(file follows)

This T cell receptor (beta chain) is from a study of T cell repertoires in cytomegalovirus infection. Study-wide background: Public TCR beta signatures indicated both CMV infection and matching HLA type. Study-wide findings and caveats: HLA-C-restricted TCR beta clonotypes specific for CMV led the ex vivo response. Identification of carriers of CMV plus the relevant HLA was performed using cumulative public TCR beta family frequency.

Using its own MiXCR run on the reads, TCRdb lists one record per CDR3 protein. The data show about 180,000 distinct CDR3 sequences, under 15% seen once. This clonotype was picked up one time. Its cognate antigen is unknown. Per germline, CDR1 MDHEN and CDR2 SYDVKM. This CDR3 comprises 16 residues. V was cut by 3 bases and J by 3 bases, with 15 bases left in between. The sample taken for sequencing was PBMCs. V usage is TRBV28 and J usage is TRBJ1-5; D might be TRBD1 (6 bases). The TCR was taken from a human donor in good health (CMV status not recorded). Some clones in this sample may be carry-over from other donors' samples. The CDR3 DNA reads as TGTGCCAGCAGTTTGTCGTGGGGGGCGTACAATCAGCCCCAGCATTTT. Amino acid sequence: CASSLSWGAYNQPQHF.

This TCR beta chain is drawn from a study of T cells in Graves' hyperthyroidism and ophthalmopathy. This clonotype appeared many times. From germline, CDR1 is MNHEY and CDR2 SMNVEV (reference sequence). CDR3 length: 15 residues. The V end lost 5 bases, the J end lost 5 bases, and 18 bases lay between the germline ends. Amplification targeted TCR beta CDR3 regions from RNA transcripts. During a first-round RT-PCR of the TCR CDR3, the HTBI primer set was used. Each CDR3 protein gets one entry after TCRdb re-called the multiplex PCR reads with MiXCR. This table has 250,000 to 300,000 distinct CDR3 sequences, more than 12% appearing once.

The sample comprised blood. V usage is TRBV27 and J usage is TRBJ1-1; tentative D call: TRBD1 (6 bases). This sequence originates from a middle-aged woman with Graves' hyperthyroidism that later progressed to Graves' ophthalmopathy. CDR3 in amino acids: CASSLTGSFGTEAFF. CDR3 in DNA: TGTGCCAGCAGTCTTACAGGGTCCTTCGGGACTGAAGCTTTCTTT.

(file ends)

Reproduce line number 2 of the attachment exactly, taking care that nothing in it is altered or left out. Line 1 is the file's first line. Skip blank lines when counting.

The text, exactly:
Using its own MiXCR run on the reads, TCRdb lists one record per CDR3 protein. The data show about 180,000 distinct CDR3 sequences, under 15% seen once. This clonotype was picked up one time. Its cognate antigen is unknown. Per germline, CDR1 MDHEN and CDR2 SYDVKM. This CDR3 comprises 16 residues. V was cut by 3 bases and J by 3 bases, with 15 bases left in between. The sample taken for sequencing was PBMCs. V usage is TRBV28 and J usage is TRBJ1-5; D might be TRBD1 (6 bases). The TCR was taken from a human donor in good health (CMV status not recorded). Some clones in this sample may be carry-over from other donors' samples. The CDR3 DNA reads as TGTGCCAGCAGTTTGTCGTGGGGGGCGTACAATCAGCCCCAGCATTTT. Amino acid sequence: CASSLSWGAYNQPQHF.